Valley Forge Park’s road renovations

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By Mareska Chettiar, Staff Reporter Say goodbye to the bumpy roads and potholes that rudely interrupt a drive through the historic site: officials are currently renovating Valley Forge Park. The park has been busy with renovations in recent years, including rebuilding the Visitor Center and opening a new museum. Most of the changes are occurring...

By Mareska Chettiar, Staff Reporter

Say goodbye to the bumpy roads and potholes that rudely interrupt a drive through the historic site: officials are currently renovating Valley Forge Park. The park has been busy with renovations in recent years, including rebuilding the Visitor Center and opening a new museum. Most of the changes are occurring in three phases, focusing on repaving roads for a smoother drive — especially along the parking lot outside the Washington Memorial and along the road across from the Schuylkill River.

“A lot of parks across the country are really excited for (the Revolutionary War’s 250th anniversary). So is Pennsylvania, of course, (since it had) such a major role in the revolution. This is also systematic maintenance which the park would do whether there’s an anniversary or not,” said Adam Gresek, the park’s spokesperson.

The renovations aim for a smoother drive following the park’s most popular free audio tour.


Valley Forge is expecting a lot more visitors over the next few years with the eve of the Revolutionary War’s 250th anniversary fast approaching in 2026. But, major changes cause slight inconveniences for people who frequently visit the park.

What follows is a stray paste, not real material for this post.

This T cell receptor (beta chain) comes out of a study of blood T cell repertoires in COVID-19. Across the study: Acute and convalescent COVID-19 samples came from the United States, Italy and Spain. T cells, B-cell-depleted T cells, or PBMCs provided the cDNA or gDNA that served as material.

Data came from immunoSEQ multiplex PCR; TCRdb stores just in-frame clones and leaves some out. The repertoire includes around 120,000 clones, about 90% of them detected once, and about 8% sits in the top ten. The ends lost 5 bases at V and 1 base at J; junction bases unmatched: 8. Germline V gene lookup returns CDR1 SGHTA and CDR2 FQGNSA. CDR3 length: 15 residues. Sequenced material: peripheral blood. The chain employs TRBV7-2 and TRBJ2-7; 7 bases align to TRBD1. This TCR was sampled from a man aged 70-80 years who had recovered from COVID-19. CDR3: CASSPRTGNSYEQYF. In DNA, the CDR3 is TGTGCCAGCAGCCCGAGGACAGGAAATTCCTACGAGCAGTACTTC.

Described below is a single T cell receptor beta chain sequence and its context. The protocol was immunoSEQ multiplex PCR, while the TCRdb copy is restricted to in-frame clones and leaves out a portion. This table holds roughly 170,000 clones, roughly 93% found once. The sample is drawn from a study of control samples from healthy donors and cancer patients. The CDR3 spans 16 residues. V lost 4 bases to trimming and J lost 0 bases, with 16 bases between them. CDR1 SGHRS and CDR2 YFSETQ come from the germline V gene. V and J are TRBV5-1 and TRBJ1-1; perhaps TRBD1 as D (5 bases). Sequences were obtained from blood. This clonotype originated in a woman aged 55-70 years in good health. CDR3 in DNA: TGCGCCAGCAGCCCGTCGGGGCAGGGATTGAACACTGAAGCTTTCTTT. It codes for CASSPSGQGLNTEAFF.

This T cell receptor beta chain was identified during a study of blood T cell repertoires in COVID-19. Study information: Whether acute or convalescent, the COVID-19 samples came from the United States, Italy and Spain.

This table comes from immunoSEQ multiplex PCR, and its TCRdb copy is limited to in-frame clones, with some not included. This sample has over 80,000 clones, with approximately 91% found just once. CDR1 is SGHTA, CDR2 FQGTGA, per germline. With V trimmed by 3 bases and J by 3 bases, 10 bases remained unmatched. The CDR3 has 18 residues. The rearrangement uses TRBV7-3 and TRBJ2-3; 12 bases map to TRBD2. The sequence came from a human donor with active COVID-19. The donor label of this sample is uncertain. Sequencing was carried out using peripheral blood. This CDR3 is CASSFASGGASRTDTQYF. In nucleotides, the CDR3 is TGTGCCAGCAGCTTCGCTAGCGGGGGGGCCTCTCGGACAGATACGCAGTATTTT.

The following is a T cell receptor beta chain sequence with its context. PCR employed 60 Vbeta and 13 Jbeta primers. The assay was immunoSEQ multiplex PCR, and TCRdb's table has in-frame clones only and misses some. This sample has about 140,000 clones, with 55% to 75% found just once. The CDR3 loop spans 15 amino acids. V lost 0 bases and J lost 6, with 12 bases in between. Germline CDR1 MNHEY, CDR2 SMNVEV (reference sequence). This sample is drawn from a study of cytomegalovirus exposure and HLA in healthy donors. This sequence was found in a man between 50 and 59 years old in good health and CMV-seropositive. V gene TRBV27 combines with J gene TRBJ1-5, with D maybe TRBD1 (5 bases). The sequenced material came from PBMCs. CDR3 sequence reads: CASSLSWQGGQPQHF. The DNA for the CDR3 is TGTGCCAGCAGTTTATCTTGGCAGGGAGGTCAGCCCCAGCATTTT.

“I’m sure the sounds of construction aren’t the greatest, and having specific paths blocked can be annoying,” said Allie Naiva, freshman and frequenter of the park. “But, the park is massive and you could go an entire day without knowing there were renovations going on.”


The closing of major roads may dictate a slight detour and draw pedestrians’ attention, but the beauty and history of the park remain unaltered and will be easier for visitors to appreciate after the renovations are completed.


“While (repaving) causes a short-term inconvenience, being closed for a couple of weeks gives us years of high-quality roads,” Gresek said. “And it’s always better to have clean, safe roads to drive across.”


Gulph Road, which runs right across the park, is currently under construction. The Pennsylvania State Department expects to continue working on it through the fall. A new café is also opening in the Maurice Stephens house, a traditional 1700s-style house that was abandoned in the mid-1990s. Work is expected to begin this fall and the new café will open in spring.


“We’ve been out of the game for a little while,” Gresek said. “But we’re coming back with as much talent and ability (as) we had before COVID.”


Mareska Chettiar can be reached at [email protected]

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